SAPC Dangerous Idea: funding research through Kickstarter

SK twitter photoSarah Knowles (@dr_know) is a Research Fellow at the University of Manchester. Her interests are mental health, applied health services research and patient and public involvement and engagement.

Since 2012, the Society for Academic Primary Care has run a competition at their Annual Conference called the Dangerous Idea Soapbox. The soapbox offers primary care clinicians and researchers a platform to share a dangerous idea that they think needs to be heard by the Academic Primary Care community. Submissions are judged prior to acceptance based on how challenging and cutting edge they are. Those chosen are presented through lightning pitches (2 minutes, 1 slide) in the Soapbox session, after which the audience can debate the ideas presented with the speakers before a final vote to decide that year’s most dangerous idea.

In 2015, I presented my idea that “Health research should be crowd funded through Kickstarter”, inspired by conversations with patients and members of the public involved in research, to challenge the audience with the idea that publicly funded research should have public backing before we’re allowed to get our hands on the money.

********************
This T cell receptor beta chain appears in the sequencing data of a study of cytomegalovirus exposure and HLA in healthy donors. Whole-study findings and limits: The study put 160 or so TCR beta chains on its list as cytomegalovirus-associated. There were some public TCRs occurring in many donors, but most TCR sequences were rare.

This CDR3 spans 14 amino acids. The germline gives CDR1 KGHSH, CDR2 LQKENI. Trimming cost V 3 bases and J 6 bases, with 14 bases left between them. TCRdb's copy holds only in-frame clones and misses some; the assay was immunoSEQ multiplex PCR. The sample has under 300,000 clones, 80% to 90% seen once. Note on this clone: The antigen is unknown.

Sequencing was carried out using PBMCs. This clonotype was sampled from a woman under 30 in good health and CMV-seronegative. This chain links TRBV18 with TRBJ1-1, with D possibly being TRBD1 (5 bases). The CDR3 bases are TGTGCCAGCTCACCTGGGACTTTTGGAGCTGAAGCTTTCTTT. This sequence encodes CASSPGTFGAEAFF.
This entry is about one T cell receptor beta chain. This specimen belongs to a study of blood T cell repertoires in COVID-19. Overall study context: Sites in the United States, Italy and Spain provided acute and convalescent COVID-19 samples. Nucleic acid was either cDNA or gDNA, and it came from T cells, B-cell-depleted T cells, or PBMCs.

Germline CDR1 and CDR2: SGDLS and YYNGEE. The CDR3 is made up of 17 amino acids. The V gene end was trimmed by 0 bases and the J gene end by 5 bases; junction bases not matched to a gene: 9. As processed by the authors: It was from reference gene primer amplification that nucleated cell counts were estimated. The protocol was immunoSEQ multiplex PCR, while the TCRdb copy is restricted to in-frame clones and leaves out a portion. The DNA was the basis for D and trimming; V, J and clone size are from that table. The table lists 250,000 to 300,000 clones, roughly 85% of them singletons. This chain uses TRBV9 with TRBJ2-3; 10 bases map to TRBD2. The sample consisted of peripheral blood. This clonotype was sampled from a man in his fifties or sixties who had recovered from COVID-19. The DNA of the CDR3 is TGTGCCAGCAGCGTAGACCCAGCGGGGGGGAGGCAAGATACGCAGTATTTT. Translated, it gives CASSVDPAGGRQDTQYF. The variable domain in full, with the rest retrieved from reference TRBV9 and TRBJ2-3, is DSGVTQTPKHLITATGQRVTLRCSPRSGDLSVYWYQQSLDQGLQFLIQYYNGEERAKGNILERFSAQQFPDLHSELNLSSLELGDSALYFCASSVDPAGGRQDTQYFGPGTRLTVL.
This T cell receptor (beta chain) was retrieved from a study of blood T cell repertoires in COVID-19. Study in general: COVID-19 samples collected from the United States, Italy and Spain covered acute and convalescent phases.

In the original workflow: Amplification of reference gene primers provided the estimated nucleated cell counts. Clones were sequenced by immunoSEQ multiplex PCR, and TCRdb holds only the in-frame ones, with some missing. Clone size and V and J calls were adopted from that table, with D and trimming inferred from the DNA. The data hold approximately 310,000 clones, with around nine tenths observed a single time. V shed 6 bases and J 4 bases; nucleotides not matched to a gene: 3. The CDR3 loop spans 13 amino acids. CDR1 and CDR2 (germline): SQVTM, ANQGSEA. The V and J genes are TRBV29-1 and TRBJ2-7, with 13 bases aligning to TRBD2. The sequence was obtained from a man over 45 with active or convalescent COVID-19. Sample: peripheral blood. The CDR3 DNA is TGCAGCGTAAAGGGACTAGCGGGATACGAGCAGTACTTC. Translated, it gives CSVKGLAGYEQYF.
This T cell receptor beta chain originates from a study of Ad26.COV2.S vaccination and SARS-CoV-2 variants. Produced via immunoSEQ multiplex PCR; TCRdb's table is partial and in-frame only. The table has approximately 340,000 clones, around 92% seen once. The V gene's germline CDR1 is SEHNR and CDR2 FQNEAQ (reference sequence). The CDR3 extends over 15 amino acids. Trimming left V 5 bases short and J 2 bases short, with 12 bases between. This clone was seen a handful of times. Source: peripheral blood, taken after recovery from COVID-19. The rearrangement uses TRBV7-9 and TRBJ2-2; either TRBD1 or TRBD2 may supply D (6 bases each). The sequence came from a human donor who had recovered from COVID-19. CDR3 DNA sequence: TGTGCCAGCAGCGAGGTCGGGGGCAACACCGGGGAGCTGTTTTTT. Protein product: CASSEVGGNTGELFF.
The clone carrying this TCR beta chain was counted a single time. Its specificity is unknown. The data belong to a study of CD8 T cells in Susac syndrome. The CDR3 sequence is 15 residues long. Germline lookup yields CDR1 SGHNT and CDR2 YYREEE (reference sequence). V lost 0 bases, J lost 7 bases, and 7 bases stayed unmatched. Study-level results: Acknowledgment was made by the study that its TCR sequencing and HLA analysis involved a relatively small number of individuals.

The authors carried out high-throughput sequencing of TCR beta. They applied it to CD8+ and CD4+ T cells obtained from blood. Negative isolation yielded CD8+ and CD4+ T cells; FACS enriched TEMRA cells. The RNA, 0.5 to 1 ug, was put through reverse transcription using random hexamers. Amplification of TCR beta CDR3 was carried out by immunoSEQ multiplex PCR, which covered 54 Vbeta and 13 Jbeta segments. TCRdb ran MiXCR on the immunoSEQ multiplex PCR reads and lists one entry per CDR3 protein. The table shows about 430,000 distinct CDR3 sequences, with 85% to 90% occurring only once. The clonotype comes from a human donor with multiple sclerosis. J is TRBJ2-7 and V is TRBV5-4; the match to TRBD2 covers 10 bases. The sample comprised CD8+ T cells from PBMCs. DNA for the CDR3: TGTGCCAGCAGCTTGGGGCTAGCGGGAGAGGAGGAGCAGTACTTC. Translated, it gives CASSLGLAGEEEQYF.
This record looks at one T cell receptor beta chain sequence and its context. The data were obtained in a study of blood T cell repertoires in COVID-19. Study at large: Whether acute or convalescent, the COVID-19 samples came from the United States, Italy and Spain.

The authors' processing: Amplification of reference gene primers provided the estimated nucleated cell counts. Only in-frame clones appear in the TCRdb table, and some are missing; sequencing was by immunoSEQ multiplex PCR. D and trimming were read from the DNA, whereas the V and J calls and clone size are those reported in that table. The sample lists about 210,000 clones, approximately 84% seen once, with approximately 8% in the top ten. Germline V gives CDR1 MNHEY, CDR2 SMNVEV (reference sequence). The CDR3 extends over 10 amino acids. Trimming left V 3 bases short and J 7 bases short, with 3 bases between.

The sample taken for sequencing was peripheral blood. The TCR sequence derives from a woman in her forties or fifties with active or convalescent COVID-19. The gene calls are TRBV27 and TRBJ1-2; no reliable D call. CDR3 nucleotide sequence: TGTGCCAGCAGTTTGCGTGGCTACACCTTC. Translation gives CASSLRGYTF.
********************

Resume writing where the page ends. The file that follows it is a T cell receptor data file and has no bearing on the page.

Kickstarter is a crowdfunding platform. You don’t have a product available which people choose and you then sell, like you would in a shop. Instead, you ask for investment up front from potential ‘backers’ and if you don’t get enough promised custom then your product does not get made. You have to make a pitch, which outlines what you intend to produce, convince people to invest in you, and you have to get the necessary number of backers within a time limit.

What if, after passing peer review, rather than being given the funds for your research, you had to make a pitch on a platform like this? What if we had to ask patients to commit to our project and only if we got enough support would the funds be released? Patients after all, as taxpayers, are paying for this research and this would give them an explicit vote with their cash